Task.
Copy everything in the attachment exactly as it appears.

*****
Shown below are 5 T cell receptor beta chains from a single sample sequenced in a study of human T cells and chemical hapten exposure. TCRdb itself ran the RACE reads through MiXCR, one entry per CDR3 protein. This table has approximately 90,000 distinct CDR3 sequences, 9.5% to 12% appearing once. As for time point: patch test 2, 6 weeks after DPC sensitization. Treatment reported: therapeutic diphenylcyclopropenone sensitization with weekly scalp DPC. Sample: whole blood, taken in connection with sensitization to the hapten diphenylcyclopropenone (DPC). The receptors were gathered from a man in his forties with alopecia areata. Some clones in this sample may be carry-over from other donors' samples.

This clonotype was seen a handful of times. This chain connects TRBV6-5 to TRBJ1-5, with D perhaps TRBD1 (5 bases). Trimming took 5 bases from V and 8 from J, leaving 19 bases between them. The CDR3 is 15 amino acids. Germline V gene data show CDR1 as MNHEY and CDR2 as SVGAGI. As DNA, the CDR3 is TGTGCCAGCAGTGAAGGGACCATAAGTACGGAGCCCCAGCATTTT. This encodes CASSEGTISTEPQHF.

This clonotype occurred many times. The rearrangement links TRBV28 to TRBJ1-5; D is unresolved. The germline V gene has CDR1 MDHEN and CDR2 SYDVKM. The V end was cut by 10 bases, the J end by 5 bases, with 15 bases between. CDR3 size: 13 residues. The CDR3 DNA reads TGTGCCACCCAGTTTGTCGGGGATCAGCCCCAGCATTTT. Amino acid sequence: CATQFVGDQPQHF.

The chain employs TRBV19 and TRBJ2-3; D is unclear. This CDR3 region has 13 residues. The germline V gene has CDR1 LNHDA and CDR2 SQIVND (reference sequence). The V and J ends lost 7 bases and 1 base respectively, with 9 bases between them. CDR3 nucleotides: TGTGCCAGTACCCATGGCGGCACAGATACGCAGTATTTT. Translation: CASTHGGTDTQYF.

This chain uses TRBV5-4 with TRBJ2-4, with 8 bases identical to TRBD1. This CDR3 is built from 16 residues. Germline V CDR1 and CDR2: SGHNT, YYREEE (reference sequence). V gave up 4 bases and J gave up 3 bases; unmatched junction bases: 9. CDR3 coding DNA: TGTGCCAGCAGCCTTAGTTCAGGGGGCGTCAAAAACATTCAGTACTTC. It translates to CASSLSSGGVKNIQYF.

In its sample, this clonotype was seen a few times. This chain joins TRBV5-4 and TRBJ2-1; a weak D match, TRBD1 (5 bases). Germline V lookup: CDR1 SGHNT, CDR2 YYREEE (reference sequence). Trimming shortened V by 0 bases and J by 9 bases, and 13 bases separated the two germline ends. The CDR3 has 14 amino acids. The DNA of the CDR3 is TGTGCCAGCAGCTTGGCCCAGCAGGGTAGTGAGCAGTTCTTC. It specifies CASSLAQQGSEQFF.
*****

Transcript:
Shown below are 5 T cell receptor beta chains from a single sample sequenced in a study of human T cells and chemical hapten exposure. TCRdb itself ran the RACE reads through MiXCR, one entry per CDR3 protein. This table has approximately 90,000 distinct CDR3 sequences, 9.5% to 12% appearing once. As for time point: patch test 2, 6 weeks after DPC sensitization. Treatment reported: therapeutic diphenylcyclopropenone sensitization with weekly scalp DPC. Sample: whole blood, taken in connection with sensitization to the hapten diphenylcyclopropenone (DPC). The receptors were gathered from a man in his forties with alopecia areata. Some clones in this sample may be carry-over from other donors' samples.

This clonotype was seen a handful of times. This chain connects TRBV6-5 to TRBJ1-5, with D perhaps TRBD1 (5 bases). Trimming took 5 bases from V and 8 from J, leaving 19 bases between them. The CDR3 is 15 amino acids. Germline V gene data show CDR1 as MNHEY and CDR2 as SVGAGI. As DNA, the CDR3 is TGTGCCAGCAGTGAAGGGACCATAAGTACGGAGCCCCAGCATTTT. This encodes CASSEGTISTEPQHF.

This clonotype occurred many times. The rearrangement links TRBV28 to TRBJ1-5; D is unresolved. The germline V gene has CDR1 MDHEN and CDR2 SYDVKM. The V end was cut by 10 bases, the J end by 5 bases, with 15 bases between. CDR3 size: 13 residues. The CDR3 DNA reads TGTGCCACCCAGTTTGTCGGGGATCAGCCCCAGCATTTT. Amino acid sequence: CATQFVGDQPQHF.

The chain employs TRBV19 and TRBJ2-3; D is unclear. This CDR3 region has 13 residues. The germline V gene has CDR1 LNHDA and CDR2 SQIVND (reference sequence). The V and J ends lost 7 bases and 1 base respectively, with 9 bases between them. CDR3 nucleotides: TGTGCCAGTACCCATGGCGGCACAGATACGCAGTATTTT. Translation: CASTHGGTDTQYF.

This chain uses TRBV5-4 with TRBJ2-4, with 8 bases identical to TRBD1. This CDR3 is built from 16 residues. Germline V CDR1 and CDR2: SGHNT, YYREEE (reference sequence). V gave up 4 bases and J gave up 3 bases; unmatched junction bases: 9. CDR3 coding DNA: TGTGCCAGCAGCCTTAGTTCAGGGGGCGTCAAAAACATTCAGTACTTC. It translates to CASSLSSGGVKNIQYF.

In its sample, this clonotype was seen a few times. This chain joins TRBV5-4 and TRBJ2-1; a weak D match, TRBD1 (5 bases). Germline V lookup: CDR1 SGHNT, CDR2 YYREEE (reference sequence). Trimming shortened V by 0 bases and J by 9 bases, and 13 bases separated the two germline ends. The CDR3 has 14 amino acids. The DNA of the CDR3 is TGTGCCAGCAGCTTGGCCCAGCAGGGTAGTGAGCAGTTCTTC. It specifies CASSLAQQGSEQFF.